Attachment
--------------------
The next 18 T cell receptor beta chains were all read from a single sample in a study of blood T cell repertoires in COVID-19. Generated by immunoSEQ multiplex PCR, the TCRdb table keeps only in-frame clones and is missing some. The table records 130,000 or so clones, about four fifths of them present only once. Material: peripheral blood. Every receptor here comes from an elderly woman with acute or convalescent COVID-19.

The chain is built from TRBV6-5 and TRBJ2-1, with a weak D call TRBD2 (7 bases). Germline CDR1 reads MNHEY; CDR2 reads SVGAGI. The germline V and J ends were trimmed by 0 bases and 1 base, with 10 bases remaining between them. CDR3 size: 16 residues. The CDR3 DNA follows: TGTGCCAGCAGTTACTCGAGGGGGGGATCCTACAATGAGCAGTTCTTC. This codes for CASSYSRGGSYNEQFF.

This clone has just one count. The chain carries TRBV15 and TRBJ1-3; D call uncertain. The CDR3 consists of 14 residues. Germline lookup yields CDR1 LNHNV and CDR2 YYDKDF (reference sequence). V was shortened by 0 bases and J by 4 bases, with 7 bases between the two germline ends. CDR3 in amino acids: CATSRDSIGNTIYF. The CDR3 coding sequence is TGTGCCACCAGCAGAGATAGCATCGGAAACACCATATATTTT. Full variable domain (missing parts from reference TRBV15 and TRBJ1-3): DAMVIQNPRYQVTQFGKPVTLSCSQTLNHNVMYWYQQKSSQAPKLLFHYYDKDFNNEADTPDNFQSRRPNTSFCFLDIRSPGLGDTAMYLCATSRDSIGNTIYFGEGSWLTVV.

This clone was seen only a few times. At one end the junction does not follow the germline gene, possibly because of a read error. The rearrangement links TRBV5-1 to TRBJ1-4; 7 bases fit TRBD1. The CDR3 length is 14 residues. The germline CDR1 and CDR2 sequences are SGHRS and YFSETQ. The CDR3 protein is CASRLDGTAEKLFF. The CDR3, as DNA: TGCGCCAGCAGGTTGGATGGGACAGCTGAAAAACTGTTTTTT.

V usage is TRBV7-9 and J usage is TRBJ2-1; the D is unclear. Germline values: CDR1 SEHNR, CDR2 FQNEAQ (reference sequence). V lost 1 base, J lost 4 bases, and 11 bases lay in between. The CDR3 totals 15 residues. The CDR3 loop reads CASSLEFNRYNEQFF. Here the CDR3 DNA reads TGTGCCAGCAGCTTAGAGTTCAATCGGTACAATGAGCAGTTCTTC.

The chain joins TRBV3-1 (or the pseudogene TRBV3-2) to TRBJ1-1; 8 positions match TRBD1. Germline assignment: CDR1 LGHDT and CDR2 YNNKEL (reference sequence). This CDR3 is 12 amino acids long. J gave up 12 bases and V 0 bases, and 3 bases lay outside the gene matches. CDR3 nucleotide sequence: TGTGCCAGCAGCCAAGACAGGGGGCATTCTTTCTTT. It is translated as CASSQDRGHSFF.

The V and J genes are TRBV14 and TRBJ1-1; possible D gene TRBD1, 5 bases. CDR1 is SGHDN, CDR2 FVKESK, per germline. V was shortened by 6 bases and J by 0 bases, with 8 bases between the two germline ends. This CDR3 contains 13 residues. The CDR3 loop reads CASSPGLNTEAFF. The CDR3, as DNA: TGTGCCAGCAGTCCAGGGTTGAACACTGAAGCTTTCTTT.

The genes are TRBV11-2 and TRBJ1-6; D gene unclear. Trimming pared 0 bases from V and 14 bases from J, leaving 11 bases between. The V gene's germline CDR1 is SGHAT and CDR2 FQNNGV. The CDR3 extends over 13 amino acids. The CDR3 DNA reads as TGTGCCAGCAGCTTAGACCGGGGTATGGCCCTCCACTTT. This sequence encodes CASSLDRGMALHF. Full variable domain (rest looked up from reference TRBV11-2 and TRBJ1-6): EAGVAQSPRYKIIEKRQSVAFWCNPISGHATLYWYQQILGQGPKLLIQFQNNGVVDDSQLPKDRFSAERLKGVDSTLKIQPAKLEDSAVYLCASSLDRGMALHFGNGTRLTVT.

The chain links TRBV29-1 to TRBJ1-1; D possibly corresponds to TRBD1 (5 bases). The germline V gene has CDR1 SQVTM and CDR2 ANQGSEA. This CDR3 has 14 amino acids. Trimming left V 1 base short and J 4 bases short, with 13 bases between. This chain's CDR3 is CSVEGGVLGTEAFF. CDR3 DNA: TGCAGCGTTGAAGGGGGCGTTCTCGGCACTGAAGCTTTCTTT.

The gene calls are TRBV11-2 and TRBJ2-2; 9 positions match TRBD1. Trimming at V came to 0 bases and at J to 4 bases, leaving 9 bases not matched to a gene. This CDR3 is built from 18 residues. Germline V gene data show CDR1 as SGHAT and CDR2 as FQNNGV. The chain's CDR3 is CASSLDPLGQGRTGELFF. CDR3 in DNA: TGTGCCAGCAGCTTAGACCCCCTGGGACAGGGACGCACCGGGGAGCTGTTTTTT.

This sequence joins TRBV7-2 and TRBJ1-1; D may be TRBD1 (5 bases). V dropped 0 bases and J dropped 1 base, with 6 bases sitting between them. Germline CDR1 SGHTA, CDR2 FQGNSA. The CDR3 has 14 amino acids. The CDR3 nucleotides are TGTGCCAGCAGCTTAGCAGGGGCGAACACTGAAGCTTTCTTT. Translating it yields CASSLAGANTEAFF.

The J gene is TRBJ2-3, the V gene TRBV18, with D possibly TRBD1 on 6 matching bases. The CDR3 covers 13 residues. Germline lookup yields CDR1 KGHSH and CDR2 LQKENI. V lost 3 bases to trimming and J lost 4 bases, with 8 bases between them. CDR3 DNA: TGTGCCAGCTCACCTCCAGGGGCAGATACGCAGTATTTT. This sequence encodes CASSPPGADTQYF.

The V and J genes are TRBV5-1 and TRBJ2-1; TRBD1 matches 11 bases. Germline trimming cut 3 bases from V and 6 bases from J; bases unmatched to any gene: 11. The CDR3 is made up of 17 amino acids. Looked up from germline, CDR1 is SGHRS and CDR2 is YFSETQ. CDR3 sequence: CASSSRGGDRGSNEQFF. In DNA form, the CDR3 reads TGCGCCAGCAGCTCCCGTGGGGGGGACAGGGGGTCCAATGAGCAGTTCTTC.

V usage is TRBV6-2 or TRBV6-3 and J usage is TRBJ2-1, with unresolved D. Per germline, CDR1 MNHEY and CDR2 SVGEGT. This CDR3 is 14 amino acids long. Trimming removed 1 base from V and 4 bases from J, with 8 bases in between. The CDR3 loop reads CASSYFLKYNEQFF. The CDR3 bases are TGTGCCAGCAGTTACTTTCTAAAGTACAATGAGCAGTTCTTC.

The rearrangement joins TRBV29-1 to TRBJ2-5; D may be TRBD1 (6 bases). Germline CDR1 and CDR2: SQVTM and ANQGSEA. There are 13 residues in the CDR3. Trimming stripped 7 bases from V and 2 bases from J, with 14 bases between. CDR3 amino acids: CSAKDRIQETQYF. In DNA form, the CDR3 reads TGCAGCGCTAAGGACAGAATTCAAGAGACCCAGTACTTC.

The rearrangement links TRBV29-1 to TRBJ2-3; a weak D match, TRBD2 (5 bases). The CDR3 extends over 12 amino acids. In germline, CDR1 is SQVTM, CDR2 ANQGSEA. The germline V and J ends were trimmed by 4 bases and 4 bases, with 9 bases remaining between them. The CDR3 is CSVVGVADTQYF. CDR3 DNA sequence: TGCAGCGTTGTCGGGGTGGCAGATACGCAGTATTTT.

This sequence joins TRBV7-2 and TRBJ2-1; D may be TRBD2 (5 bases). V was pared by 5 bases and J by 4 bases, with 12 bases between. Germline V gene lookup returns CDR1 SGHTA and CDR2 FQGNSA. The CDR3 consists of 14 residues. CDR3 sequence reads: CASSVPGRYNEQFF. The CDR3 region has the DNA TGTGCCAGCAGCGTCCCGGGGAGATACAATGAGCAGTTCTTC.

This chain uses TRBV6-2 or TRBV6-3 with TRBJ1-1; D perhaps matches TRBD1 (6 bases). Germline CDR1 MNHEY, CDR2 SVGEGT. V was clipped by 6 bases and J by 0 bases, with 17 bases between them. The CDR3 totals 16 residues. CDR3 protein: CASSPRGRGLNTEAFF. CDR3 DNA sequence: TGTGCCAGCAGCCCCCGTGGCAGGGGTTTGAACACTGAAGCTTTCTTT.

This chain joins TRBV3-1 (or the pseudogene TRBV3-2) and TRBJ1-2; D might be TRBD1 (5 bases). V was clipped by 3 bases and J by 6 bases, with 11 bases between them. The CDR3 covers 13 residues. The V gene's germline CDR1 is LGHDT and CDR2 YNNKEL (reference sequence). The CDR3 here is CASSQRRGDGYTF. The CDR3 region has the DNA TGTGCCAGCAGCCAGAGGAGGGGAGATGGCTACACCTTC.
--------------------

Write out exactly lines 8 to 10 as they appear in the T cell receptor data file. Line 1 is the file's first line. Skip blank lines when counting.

The genes are TRBV11-2 and TRBJ1-6; D gene unclear. Trimming pared 0 bases from V and 14 bases from J, leaving 11 bases between. The V gene's germline CDR1 is SGHAT and CDR2 FQNNGV. The CDR3 extends over 13 amino acids. The CDR3 DNA reads as TGTGCCAGCAGCTTAGACCGGGGTATGGCCCTCCACTTT. This sequence encodes CASSLDRGMALHF. Full variable domain (rest looked up from reference TRBV11-2 and TRBJ1-6): EAGVAQSPRYKIIEKRQSVAFWCNPISGHATLYWYQQILGQGPKLLIQFQNNGVVDDSQLPKDRFSAERLKGVDSTLKIQPAKLEDSAVYLCASSLDRGMALHFGNGTRLTVT.

The chain links TRBV29-1 to TRBJ1-1; D possibly corresponds to TRBD1 (5 bases). The germline V gene has CDR1 SQVTM and CDR2 ANQGSEA. This CDR3 has 14 amino acids. Trimming left V 1 base short and J 4 bases short, with 13 bases between. This chain's CDR3 is CSVEGGVLGTEAFF. CDR3 DNA: TGCAGCGTTGAAGGGGGCGTTCTCGGCACTGAAGCTTTCTTT.

The gene calls are TRBV11-2 and TRBJ2-2; 9 positions match TRBD1. Trimming at V came to 0 bases and at J to 4 bases, leaving 9 bases not matched to a gene. This CDR3 is built from 18 residues. Germline V gene data show CDR1 as SGHAT and CDR2 as FQNNGV. The chain's CDR3 is CASSLDPLGQGRTGELFF. CDR3 in DNA: TGTGCCAGCAGCTTAGACCCCCTGGGACAGGGACGCACCGGGGAGCTGTTTTTT.